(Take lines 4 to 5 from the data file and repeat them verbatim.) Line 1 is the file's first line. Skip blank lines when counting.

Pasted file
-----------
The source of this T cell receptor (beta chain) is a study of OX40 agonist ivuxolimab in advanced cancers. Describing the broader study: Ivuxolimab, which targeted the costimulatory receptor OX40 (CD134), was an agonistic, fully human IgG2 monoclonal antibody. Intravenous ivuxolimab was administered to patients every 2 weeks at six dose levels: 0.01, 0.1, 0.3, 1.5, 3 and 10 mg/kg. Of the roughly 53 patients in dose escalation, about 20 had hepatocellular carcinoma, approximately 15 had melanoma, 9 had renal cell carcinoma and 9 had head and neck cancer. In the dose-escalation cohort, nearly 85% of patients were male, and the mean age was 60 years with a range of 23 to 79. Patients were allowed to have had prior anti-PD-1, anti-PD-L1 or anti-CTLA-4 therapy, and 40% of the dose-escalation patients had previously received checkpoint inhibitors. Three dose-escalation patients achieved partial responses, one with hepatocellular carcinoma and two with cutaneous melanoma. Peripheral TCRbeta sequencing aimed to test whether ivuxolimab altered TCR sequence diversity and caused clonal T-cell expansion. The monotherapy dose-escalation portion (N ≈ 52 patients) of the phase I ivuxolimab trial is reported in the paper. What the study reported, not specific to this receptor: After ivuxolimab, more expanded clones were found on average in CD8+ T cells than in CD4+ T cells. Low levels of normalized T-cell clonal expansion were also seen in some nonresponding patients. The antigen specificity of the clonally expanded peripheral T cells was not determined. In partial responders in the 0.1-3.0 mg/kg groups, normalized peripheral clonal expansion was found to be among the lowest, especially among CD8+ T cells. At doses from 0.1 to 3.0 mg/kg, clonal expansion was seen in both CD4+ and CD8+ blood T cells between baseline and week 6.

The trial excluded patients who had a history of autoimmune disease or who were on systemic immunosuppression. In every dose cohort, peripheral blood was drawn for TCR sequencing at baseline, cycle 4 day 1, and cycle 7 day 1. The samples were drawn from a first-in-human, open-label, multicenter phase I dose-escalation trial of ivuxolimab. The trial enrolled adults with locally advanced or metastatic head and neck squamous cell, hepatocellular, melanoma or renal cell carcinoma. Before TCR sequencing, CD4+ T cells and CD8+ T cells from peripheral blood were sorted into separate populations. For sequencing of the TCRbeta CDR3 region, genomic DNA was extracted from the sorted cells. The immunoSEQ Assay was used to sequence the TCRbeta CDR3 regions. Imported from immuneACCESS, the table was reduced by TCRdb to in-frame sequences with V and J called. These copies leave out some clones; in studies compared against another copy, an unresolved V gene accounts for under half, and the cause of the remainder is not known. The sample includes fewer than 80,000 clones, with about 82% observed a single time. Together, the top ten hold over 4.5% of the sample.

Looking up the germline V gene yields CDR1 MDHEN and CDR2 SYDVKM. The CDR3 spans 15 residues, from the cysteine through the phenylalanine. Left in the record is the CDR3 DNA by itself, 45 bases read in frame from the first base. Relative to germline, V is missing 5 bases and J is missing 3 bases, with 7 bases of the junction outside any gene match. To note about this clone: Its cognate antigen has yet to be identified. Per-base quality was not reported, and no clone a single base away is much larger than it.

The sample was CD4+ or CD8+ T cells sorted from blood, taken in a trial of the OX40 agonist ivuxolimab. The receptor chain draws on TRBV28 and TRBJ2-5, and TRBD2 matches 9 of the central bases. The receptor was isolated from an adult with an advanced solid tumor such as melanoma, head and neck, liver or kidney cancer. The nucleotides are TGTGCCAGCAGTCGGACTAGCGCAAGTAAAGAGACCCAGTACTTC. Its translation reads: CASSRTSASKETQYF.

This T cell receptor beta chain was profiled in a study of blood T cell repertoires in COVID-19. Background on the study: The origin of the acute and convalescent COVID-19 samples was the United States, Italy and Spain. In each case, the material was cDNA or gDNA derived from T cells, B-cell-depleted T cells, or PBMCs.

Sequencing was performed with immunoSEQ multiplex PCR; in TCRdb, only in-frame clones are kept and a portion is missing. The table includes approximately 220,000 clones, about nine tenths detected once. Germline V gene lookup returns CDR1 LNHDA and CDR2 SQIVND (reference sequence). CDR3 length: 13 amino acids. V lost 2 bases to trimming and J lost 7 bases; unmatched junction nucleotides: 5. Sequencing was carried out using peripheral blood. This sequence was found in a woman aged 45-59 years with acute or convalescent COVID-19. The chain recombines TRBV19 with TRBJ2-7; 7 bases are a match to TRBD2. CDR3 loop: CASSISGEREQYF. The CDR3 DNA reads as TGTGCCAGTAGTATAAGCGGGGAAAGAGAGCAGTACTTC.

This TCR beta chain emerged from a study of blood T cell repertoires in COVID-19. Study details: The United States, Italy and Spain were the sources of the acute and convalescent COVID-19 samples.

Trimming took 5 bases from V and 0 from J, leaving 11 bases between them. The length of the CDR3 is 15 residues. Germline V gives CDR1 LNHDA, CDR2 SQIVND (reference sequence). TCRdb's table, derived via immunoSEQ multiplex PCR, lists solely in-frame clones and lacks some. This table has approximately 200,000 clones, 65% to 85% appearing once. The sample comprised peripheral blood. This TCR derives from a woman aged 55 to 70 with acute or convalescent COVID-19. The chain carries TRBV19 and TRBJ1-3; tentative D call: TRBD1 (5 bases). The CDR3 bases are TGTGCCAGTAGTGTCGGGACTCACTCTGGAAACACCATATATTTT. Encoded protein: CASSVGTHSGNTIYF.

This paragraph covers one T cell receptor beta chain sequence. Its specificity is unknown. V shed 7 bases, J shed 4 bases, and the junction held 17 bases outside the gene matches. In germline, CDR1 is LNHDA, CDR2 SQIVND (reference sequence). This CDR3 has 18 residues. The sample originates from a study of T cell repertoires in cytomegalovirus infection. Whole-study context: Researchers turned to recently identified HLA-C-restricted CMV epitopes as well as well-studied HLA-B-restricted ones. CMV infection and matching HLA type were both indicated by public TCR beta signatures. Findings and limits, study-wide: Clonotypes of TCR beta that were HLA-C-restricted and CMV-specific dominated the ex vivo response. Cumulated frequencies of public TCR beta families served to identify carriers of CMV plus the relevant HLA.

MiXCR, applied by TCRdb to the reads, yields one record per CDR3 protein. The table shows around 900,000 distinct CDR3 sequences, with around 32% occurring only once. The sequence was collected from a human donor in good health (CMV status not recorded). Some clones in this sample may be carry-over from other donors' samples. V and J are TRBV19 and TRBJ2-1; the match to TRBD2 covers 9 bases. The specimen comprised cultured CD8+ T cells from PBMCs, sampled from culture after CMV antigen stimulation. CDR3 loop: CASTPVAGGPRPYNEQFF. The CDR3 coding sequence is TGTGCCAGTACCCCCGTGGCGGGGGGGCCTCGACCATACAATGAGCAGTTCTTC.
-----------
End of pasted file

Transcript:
The sample was CD4+ or CD8+ T cells sorted from blood, taken in a trial of the OX40 agonist ivuxolimab. The receptor chain draws on TRBV28 and TRBJ2-5, and TRBD2 matches 9 of the central bases. The receptor was isolated from an adult with an advanced solid tumor such as melanoma, head and neck, liver or kidney cancer. The nucleotides are TGTGCCAGCAGTCGGACTAGCGCAAGTAAAGAGACCCAGTACTTC. Its translation reads: CASSRTSASKETQYF.

This T cell receptor beta chain was profiled in a study of blood T cell repertoires in COVID-19. Background on the study: The origin of the acute and convalescent COVID-19 samples was the United States, Italy and Spain. In each case, the material was cDNA or gDNA derived from T cells, B-cell-depleted T cells, or PBMCs.